Thursday, February 14, 2019

Singing Part 3: Submission

The Personeus-Cousart Family in Seward, Alaska, in 1963, the year I graduated from high school 
Perhaps growing up in a missionary family made me more aware of worldwide missions. My grandparents, pioneer missionaries to Alaska, were not the only missionaries in my family. Several of their brothers and sisters served in India, Chile, and Africa.

In school whenever I was required to read a biography, I chose a missionary biography. One that really touched my heart was the story of David Brainerd, who poured out his life ministering to Native Americans in New Jersey, New York, and eastern Pennsylvania in the 1740s, and died of consumption at the young age of 29 in the home of the well-known preacher of the First Great Awakening, Jonathan Edwards.

I also read the biographies of William Carey, who became known as the Father of Modern Missions; Adoniram Judson, who translated the Bible into Burmese; Hudson Taylor, missionary to China; and the well-known David Livingstone, missionary to Africa.

The movie, Through Gates of Splendor, about the five missionaries martyred along the Amazon River in Ecuador, also stirred my heart. Jim Elliot, one of the men who was killed by the Auca Indians, had also been motivated by the ministry of David Brainerd.

As I began to sing more solos in church, the theme of Christian service flowed through many of the songs I chose: "My Task," "I'm His to Command," "I Will Serve Thee," "Make Me a Blessing," "Come and Tell Us of Jesus," and "Submission," an old gospel song with a powerful message, written by C. Austin Miles, Philadelphia pharmacist turned hymn writer. The lyrics of "Submission" really arrested my attention. (Click the title to listen to it on YouTube.)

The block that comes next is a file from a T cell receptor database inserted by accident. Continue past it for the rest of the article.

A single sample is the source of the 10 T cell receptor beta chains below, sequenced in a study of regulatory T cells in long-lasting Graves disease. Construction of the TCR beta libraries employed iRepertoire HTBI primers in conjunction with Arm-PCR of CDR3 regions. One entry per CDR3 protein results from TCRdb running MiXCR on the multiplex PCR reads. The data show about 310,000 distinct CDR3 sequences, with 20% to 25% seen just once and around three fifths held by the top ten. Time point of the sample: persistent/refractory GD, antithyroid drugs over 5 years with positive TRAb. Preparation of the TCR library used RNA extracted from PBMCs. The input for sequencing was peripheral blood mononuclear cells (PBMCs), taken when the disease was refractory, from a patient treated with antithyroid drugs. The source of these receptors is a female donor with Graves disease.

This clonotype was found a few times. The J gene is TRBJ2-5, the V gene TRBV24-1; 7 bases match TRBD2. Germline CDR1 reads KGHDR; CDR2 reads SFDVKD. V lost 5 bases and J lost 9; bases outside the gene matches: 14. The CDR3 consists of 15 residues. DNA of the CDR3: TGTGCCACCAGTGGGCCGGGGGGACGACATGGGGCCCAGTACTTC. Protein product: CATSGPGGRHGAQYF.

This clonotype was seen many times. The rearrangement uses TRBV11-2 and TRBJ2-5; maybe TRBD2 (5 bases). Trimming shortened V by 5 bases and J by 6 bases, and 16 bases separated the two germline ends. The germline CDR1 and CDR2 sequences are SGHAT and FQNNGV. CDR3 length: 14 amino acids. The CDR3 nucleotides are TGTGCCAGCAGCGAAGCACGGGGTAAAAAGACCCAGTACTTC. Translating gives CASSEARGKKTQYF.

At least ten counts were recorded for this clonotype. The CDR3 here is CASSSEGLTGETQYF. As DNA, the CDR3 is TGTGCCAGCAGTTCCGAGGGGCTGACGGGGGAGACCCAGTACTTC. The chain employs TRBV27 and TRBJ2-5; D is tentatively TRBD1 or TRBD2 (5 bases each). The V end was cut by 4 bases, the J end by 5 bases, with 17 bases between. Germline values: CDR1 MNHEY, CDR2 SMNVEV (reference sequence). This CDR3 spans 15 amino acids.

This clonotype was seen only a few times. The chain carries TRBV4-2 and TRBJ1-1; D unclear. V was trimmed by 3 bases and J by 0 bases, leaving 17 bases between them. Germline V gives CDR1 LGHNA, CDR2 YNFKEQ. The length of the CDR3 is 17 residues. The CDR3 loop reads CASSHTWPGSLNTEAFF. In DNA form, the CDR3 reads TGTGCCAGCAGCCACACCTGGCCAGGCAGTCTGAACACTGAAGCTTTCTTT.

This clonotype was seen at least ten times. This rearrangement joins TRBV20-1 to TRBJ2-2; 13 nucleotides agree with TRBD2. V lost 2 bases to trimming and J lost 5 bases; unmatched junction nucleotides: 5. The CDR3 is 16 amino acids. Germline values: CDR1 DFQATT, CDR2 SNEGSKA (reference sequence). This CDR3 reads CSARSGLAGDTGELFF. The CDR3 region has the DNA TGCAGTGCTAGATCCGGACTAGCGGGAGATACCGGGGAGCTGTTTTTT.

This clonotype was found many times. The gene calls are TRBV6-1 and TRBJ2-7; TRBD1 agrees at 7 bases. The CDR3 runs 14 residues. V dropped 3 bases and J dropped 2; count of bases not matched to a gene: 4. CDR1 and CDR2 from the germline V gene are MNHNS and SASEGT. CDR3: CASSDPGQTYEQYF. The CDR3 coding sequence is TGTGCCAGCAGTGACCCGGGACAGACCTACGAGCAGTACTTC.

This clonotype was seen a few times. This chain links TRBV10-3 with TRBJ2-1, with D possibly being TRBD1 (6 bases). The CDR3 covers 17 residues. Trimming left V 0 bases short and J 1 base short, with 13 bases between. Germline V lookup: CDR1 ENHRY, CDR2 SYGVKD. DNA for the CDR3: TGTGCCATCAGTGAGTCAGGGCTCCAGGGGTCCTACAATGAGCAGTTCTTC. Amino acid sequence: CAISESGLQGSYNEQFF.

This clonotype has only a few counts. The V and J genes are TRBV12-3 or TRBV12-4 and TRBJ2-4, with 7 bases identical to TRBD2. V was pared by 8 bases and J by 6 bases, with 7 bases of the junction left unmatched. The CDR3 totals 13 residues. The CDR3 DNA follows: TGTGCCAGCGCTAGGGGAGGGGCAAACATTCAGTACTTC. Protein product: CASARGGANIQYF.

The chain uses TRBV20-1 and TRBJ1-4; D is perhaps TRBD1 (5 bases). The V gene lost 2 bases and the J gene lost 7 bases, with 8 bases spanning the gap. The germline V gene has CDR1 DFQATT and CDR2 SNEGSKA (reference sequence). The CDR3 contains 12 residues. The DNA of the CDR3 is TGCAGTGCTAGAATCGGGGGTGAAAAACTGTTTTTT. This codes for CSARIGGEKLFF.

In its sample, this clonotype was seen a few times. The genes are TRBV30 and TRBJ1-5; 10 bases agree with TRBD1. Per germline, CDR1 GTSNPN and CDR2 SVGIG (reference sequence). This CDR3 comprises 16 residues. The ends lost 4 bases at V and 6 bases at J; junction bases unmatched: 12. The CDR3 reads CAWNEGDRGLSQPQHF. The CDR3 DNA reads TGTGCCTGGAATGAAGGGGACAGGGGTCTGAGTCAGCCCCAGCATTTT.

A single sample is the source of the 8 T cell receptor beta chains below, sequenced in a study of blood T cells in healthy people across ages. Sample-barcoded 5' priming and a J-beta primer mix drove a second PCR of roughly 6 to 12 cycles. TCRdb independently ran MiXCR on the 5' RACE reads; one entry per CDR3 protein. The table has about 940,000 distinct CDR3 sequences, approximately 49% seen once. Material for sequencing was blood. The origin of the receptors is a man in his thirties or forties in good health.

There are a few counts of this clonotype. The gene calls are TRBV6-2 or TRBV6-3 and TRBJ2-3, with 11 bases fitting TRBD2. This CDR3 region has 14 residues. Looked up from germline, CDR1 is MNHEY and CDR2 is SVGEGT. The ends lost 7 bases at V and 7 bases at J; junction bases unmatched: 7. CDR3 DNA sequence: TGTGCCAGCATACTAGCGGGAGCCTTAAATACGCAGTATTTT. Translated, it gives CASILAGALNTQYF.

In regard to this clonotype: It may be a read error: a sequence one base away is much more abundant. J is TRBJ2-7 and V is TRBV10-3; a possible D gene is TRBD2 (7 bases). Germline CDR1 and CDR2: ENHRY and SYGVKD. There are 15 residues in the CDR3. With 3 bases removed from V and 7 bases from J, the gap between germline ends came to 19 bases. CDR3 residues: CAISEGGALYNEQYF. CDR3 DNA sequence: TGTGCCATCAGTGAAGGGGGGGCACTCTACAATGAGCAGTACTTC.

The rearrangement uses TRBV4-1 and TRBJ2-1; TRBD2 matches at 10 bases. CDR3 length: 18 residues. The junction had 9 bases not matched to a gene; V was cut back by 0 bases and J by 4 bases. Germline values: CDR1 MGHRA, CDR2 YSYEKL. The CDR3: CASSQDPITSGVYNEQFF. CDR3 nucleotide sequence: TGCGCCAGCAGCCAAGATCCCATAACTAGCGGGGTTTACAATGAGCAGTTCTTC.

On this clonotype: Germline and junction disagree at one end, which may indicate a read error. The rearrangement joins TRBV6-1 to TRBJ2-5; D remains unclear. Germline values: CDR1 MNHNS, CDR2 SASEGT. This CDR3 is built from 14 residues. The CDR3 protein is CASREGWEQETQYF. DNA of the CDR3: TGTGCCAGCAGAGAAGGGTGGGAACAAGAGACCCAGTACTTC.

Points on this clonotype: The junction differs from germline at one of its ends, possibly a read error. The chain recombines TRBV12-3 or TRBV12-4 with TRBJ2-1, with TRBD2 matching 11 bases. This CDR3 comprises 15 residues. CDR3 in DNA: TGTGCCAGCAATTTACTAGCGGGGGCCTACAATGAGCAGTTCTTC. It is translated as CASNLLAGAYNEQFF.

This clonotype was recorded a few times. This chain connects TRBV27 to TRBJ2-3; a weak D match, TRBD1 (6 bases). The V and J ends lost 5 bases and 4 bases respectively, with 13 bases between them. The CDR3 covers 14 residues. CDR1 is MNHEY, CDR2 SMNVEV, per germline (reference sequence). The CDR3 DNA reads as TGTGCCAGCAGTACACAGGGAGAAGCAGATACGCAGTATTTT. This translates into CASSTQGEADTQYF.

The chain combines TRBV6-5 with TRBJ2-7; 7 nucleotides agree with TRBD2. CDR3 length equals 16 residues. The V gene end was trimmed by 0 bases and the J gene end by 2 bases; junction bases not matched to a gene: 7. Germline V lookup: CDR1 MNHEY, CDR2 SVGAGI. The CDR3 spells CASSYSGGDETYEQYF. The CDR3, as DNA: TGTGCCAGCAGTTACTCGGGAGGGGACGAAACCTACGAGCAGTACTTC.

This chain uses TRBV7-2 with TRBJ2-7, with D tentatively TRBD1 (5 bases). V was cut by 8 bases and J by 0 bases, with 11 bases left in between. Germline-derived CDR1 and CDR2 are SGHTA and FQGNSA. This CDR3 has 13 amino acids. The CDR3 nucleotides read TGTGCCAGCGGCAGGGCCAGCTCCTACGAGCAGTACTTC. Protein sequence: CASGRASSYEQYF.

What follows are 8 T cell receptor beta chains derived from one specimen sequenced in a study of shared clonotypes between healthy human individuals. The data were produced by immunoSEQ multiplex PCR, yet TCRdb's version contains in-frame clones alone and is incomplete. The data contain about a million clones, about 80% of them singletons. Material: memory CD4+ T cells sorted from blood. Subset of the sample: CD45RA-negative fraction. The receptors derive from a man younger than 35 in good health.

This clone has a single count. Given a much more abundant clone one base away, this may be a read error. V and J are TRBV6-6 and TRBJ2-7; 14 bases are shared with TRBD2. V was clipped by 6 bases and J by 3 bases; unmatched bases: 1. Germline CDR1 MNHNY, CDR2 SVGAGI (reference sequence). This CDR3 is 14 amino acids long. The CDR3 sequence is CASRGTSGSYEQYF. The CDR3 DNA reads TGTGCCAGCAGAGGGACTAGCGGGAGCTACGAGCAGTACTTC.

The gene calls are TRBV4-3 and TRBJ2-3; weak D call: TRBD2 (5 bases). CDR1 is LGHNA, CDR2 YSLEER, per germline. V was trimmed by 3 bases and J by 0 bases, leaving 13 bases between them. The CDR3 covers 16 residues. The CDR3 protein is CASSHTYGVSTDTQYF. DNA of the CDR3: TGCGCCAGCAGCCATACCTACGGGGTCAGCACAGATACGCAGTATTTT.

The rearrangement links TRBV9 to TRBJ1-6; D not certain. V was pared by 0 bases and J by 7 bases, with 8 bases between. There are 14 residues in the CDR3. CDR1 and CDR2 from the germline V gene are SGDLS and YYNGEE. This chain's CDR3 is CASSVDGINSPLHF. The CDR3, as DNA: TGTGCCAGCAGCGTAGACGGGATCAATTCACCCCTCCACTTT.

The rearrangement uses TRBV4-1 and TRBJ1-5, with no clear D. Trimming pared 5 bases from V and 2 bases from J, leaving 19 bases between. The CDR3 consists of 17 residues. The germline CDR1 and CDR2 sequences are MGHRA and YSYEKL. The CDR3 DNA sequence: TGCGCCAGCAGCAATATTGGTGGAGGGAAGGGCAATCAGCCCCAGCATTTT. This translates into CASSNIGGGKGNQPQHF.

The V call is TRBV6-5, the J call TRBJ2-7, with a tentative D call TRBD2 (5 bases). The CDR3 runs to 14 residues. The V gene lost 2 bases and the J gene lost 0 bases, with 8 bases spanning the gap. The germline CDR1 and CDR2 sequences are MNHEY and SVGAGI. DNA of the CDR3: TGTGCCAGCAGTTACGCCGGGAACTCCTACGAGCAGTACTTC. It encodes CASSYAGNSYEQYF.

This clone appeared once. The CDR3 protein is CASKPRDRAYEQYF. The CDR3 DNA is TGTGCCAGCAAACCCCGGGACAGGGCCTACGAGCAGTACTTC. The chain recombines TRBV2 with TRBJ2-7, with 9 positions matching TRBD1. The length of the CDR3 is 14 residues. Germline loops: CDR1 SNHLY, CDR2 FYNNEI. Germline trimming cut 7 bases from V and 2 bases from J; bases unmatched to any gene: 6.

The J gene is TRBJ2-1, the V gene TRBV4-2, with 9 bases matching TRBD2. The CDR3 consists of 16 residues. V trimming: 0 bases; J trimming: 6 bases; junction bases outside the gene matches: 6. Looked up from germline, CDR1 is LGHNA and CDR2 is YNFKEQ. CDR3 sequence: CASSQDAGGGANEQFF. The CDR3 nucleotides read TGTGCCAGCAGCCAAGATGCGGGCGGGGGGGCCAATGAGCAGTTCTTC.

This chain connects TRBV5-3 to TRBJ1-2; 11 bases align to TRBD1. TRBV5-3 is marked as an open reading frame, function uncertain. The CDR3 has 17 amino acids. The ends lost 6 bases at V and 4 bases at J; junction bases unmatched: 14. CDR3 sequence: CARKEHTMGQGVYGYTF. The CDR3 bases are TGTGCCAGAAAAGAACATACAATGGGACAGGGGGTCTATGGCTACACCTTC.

1.     The path that I have trod,
Has brought me nearer God,
Though oft it led through sorrow's gates .
Though not the way I choose,
In my way I might lose
The joy that yet for me awaits

Not what I wish to be,
Nor where I wish to go,
For who am I that I should choose my way?
The Lord shall choose for me,
'Tis better far, I know,
So let him bid me go, or stay

2.     The cross that I must bear,
If I a crown would wear,
Is not the cross that I should take;
But since on me 'tis laid,
I'll take it unafraid,
And bear it for the Master's sake.  

3.    Submission to the will
Of him who guides me still
Is surety of His love revealed;
My soul shall rise above
This world in which I move,
I conquer only when I yield.

I had always wanted to go to a Christian college. During my freshman year at Seattle Pacific College (SPC), I attended a mission service. The speaker suggested that we should consider ourselves called to full-time Christian service unless the Lord definitely directed us otherwise. I had never heard it put that way before. I remember praying that night that if God wanted me to be a missionary, He would direct the circumstances of my life in that path.

A few months after I prayed that prayer, a 9.2 magnitude earthquake devastated Southcentral Alaska, where my parents were missionaries. Ninety-five percent of the industrial area of our town of Seward was destroyed.

I had planned to work in the shrimp cannery on the waterfront that coming summer to pay for my next year at SPC. But the cannery had been swept away in the tsunami. And the docks where my father worked as a longshoreman to supplement his meager ministry income was gone too. I could find no work that summer, so I had no money to return to SPC that fall. That's certainly wasn't part of my plans for my life!

Our graduation day in 1967
Then I learned that Ford Foundation had set up an Earthquake-Relatedness Scholarship. Since my father and I had lost employment due to the earthquake, I qualified. But it could be used only in colleges in Alaska. At that time, there were only two, one in Anchorage and one in Fairbanks. I chose the University of Alaska in Fairbanks.

There, I met my husband. He was planning a career in the Army. After much prayer, I felt God wanted me to marry him.

After his tour in Vietnam, God began to move in his heart to go into full-time ministry in the Northeast. He resigned his commission, went to Bible school and seminary. In 1977, we came to New York to pioneer a new church in Gloversville. After 40 years of ministry in three churches in New York State, we are now retired from active pastoring. Our ministry now is to be encouragers in our local church.

The path by which God leads us may not always be the way we might choose for ourselves, but we've found that submission to the will of God is best. And He has blessed our lives beyond our expectations.

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